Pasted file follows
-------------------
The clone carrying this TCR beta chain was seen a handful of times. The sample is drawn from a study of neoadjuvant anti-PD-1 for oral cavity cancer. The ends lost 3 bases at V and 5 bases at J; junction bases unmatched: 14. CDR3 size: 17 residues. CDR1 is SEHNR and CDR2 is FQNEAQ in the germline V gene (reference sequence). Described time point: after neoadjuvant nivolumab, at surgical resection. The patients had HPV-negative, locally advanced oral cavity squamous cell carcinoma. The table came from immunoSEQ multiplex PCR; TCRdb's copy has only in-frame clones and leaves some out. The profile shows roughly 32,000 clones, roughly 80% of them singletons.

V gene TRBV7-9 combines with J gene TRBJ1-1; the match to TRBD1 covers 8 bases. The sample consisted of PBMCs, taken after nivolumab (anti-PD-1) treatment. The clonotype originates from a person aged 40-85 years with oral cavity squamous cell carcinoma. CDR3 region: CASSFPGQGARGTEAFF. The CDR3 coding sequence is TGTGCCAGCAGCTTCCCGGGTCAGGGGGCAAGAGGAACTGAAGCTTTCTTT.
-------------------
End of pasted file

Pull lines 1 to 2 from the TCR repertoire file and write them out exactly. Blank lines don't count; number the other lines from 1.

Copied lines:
The clone carrying this TCR beta chain was seen a handful of times. The sample is drawn from a study of neoadjuvant anti-PD-1 for oral cavity cancer. The ends lost 3 bases at V and 5 bases at J; junction bases unmatched: 14. CDR3 size: 17 residues. CDR1 is SEHNR and CDR2 is FQNEAQ in the germline V gene (reference sequence). Described time point: after neoadjuvant nivolumab, at surgical resection. The patients had HPV-negative, locally advanced oral cavity squamous cell carcinoma. The table came from immunoSEQ multiplex PCR; TCRdb's copy has only in-frame clones and leaves some out. The profile shows roughly 32,000 clones, roughly 80% of them singletons.

V gene TRBV7-9 combines with J gene TRBJ1-1; the match to TRBD1 covers 8 bases. The sample consisted of PBMCs, taken after nivolumab (anti-PD-1) treatment. The clonotype originates from a person aged 40-85 years with oral cavity squamous cell carcinoma. CDR3 region: CASSFPGQGARGTEAFF. The CDR3 coding sequence is TGTGCCAGCAGCTTCCCGGGTCAGGGGGCAAGAGGAACTGAAGCTTTCTTT.